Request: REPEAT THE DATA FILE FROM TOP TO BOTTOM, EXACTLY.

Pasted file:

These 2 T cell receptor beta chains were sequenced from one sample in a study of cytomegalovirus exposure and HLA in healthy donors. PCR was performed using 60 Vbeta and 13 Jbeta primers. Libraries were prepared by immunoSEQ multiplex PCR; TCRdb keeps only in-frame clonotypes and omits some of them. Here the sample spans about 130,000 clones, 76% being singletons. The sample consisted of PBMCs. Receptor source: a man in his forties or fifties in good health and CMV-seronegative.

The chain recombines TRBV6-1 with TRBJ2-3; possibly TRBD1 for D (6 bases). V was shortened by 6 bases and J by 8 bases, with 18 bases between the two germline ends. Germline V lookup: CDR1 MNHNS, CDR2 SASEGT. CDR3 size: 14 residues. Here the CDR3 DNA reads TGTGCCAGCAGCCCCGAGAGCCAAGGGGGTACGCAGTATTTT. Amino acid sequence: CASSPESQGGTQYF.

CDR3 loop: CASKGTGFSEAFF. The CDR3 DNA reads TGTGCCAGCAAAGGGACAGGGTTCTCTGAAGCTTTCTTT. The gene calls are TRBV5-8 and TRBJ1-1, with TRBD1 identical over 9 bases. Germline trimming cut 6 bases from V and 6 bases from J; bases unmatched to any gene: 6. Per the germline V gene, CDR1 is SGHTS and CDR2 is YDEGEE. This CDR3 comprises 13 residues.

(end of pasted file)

These 2 T cell receptor beta chains were sequenced from one sample in a study of cytomegalovirus exposure and HLA in healthy donors. PCR was performed using 60 Vbeta and 13 Jbeta primers. Libraries were prepared by immunoSEQ multiplex PCR; TCRdb keeps only in-frame clonotypes and omits some of them. Here the sample spans about 130,000 clones, 76% being singletons. The sample consisted of PBMCs. Receptor source: a man in his forties or fifties in good health and CMV-seronegative.

The chain recombines TRBV6-1 with TRBJ2-3; possibly TRBD1 for D (6 bases). V was shortened by 6 bases and J by 8 bases, with 18 bases between the two germline ends. Germline V lookup: CDR1 MNHNS, CDR2 SASEGT. CDR3 size: 14 residues. Here the CDR3 DNA reads TGTGCCAGCAGCCCCGAGAGCCAAGGGGGTACGCAGTATTTT. Amino acid sequence: CASSPESQGGTQYF.

CDR3 loop: CASKGTGFSEAFF. The CDR3 DNA reads TGTGCCAGCAAAGGGACAGGGTTCTCTGAAGCTTTCTTT. The gene calls are TRBV5-8 and TRBJ1-1, with TRBD1 identical over 9 bases. Germline trimming cut 6 bases from V and 6 bases from J; bases unmatched to any gene: 6. Per the germline V gene, CDR1 is SGHTS and CDR2 is YDEGEE. This CDR3 comprises 13 residues.